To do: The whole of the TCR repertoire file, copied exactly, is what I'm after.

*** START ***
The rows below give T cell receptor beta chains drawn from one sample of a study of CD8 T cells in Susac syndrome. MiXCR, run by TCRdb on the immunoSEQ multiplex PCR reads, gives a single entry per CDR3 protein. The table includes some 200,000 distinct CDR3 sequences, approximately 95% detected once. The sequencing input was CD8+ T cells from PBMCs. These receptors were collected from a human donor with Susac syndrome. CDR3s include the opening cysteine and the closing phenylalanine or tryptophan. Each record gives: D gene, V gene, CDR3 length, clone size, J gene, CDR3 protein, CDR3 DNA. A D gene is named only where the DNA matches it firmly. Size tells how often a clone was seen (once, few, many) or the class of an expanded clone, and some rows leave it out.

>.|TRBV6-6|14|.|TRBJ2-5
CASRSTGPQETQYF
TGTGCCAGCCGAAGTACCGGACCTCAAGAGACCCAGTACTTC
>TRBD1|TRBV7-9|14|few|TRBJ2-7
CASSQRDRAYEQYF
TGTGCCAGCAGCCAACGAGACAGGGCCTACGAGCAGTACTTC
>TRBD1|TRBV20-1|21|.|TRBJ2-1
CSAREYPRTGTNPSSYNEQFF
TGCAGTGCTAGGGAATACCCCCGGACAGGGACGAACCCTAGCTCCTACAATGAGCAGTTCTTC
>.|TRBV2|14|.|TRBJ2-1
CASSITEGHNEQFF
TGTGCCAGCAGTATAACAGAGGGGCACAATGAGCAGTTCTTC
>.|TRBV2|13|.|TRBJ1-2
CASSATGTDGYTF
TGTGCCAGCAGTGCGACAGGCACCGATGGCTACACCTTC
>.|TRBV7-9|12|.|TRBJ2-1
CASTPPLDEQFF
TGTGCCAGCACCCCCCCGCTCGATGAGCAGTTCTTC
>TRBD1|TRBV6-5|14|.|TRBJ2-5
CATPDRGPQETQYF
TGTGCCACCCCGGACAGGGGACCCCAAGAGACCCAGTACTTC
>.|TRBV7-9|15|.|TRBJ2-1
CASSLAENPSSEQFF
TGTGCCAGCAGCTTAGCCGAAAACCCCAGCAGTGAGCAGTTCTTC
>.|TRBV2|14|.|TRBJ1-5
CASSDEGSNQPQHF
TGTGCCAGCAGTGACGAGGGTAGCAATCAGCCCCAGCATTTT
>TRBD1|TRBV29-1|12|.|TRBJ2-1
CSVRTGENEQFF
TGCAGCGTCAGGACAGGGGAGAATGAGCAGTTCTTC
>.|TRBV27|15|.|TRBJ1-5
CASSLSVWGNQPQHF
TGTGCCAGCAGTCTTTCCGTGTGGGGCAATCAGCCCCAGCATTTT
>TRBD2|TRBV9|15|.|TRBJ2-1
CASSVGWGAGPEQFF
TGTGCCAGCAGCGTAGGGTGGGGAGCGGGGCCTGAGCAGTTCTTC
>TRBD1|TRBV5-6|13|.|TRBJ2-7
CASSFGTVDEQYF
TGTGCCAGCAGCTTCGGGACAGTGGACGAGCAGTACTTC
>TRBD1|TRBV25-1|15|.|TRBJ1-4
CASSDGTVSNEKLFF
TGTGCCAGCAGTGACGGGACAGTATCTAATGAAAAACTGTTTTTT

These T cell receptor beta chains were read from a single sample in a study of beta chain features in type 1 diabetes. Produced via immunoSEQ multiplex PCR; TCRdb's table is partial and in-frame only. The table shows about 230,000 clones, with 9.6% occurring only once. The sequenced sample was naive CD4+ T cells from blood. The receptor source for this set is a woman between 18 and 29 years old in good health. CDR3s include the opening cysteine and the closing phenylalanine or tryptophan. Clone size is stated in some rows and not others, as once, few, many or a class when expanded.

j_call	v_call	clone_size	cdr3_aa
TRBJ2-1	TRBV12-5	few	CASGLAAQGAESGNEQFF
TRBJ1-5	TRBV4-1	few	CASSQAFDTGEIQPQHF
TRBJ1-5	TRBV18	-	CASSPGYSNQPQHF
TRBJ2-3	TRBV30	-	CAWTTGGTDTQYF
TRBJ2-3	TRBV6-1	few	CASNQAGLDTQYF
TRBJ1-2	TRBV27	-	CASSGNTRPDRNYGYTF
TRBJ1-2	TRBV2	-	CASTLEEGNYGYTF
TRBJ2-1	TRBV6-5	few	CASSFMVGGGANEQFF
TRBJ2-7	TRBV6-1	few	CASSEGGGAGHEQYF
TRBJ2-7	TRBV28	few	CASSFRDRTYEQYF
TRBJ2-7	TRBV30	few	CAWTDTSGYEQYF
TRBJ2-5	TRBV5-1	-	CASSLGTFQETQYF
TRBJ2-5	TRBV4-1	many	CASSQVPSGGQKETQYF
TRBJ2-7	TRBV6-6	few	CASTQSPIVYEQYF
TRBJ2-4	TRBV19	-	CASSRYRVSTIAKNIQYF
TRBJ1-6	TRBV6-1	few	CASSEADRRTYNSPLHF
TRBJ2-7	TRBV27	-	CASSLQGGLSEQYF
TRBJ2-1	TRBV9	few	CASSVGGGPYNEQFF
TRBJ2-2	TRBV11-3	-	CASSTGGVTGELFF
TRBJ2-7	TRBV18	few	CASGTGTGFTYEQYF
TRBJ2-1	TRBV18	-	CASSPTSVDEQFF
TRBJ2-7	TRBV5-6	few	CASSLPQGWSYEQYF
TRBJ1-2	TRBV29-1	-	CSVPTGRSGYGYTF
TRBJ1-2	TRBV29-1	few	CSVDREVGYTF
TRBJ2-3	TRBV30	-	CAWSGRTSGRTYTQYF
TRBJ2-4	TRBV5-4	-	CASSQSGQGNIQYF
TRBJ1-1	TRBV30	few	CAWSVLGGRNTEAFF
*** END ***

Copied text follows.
The rows below give T cell receptor beta chains drawn from one sample of a study of CD8 T cells in Susac syndrome. MiXCR, run by TCRdb on the immunoSEQ multiplex PCR reads, gives a single entry per CDR3 protein. The table includes some 200,000 distinct CDR3 sequences, approximately 95% detected once. The sequencing input was CD8+ T cells from PBMCs. These receptors were collected from a human donor with Susac syndrome. CDR3s include the opening cysteine and the closing phenylalanine or tryptophan. Each record gives: D gene, V gene, CDR3 length, clone size, J gene, CDR3 protein, CDR3 DNA. A D gene is named only where the DNA matches it firmly. Size tells how often a clone was seen (once, few, many) or the class of an expanded clone, and some rows leave it out.

>.|TRBV6-6|14|.|TRBJ2-5
CASRSTGPQETQYF
TGTGCCAGCCGAAGTACCGGACCTCAAGAGACCCAGTACTTC
>TRBD1|TRBV7-9|14|few|TRBJ2-7
CASSQRDRAYEQYF
TGTGCCAGCAGCCAACGAGACAGGGCCTACGAGCAGTACTTC
>TRBD1|TRBV20-1|21|.|TRBJ2-1
CSAREYPRTGTNPSSYNEQFF
TGCAGTGCTAGGGAATACCCCCGGACAGGGACGAACCCTAGCTCCTACAATGAGCAGTTCTTC
>.|TRBV2|14|.|TRBJ2-1
CASSITEGHNEQFF
TGTGCCAGCAGTATAACAGAGGGGCACAATGAGCAGTTCTTC
>.|TRBV2|13|.|TRBJ1-2
CASSATGTDGYTF
TGTGCCAGCAGTGCGACAGGCACCGATGGCTACACCTTC
>.|TRBV7-9|12|.|TRBJ2-1
CASTPPLDEQFF
TGTGCCAGCACCCCCCCGCTCGATGAGCAGTTCTTC
>TRBD1|TRBV6-5|14|.|TRBJ2-5
CATPDRGPQETQYF
TGTGCCACCCCGGACAGGGGACCCCAAGAGACCCAGTACTTC
>.|TRBV7-9|15|.|TRBJ2-1
CASSLAENPSSEQFF
TGTGCCAGCAGCTTAGCCGAAAACCCCAGCAGTGAGCAGTTCTTC
>.|TRBV2|14|.|TRBJ1-5
CASSDEGSNQPQHF
TGTGCCAGCAGTGACGAGGGTAGCAATCAGCCCCAGCATTTT
>TRBD1|TRBV29-1|12|.|TRBJ2-1
CSVRTGENEQFF
TGCAGCGTCAGGACAGGGGAGAATGAGCAGTTCTTC
>.|TRBV27|15|.|TRBJ1-5
CASSLSVWGNQPQHF
TGTGCCAGCAGTCTTTCCGTGTGGGGCAATCAGCCCCAGCATTTT
>TRBD2|TRBV9|15|.|TRBJ2-1
CASSVGWGAGPEQFF
TGTGCCAGCAGCGTAGGGTGGGGAGCGGGGCCTGAGCAGTTCTTC
>TRBD1|TRBV5-6|13|.|TRBJ2-7
CASSFGTVDEQYF
TGTGCCAGCAGCTTCGGGACAGTGGACGAGCAGTACTTC
>TRBD1|TRBV25-1|15|.|TRBJ1-4
CASSDGTVSNEKLFF
TGTGCCAGCAGTGACGGGACAGTATCTAATGAAAAACTGTTTTTT

These T cell receptor beta chains were read from a single sample in a study of beta chain features in type 1 diabetes. Produced via immunoSEQ multiplex PCR; TCRdb's table is partial and in-frame only. The table shows about 230,000 clones, with 9.6% occurring only once. The sequenced sample was naive CD4+ T cells from blood. The receptor source for this set is a woman between 18 and 29 years old in good health. CDR3s include the opening cysteine and the closing phenylalanine or tryptophan. Clone size is stated in some rows and not others, as once, few, many or a class when expanded.

j_call	v_call	clone_size	cdr3_aa
TRBJ2-1	TRBV12-5	few	CASGLAAQGAESGNEQFF
TRBJ1-5	TRBV4-1	few	CASSQAFDTGEIQPQHF
TRBJ1-5	TRBV18	-	CASSPGYSNQPQHF
TRBJ2-3	TRBV30	-	CAWTTGGTDTQYF
TRBJ2-3	TRBV6-1	few	CASNQAGLDTQYF
TRBJ1-2	TRBV27	-	CASSGNTRPDRNYGYTF
TRBJ1-2	TRBV2	-	CASTLEEGNYGYTF
TRBJ2-1	TRBV6-5	few	CASSFMVGGGANEQFF
TRBJ2-7	TRBV6-1	few	CASSEGGGAGHEQYF
TRBJ2-7	TRBV28	few	CASSFRDRTYEQYF
TRBJ2-7	TRBV30	few	CAWTDTSGYEQYF
TRBJ2-5	TRBV5-1	-	CASSLGTFQETQYF
TRBJ2-5	TRBV4-1	many	CASSQVPSGGQKETQYF
TRBJ2-7	TRBV6-6	few	CASTQSPIVYEQYF
TRBJ2-4	TRBV19	-	CASSRYRVSTIAKNIQYF
TRBJ1-6	TRBV6-1	few	CASSEADRRTYNSPLHF
TRBJ2-7	TRBV27	-	CASSLQGGLSEQYF
TRBJ2-1	TRBV9	few	CASSVGGGPYNEQFF
TRBJ2-2	TRBV11-3	-	CASSTGGVTGELFF
TRBJ2-7	TRBV18	few	CASGTGTGFTYEQYF
TRBJ2-1	TRBV18	-	CASSPTSVDEQFF
TRBJ2-7	TRBV5-6	few	CASSLPQGWSYEQYF
TRBJ1-2	TRBV29-1	-	CSVPTGRSGYGYTF
TRBJ1-2	TRBV29-1	few	CSVDREVGYTF
TRBJ2-3	TRBV30	-	CAWSGRTSGRTYTQYF
TRBJ2-4	TRBV5-4	-	CASSQSGQGNIQYF
TRBJ1-1	TRBV30	few	CAWSVLGGRNTEAFF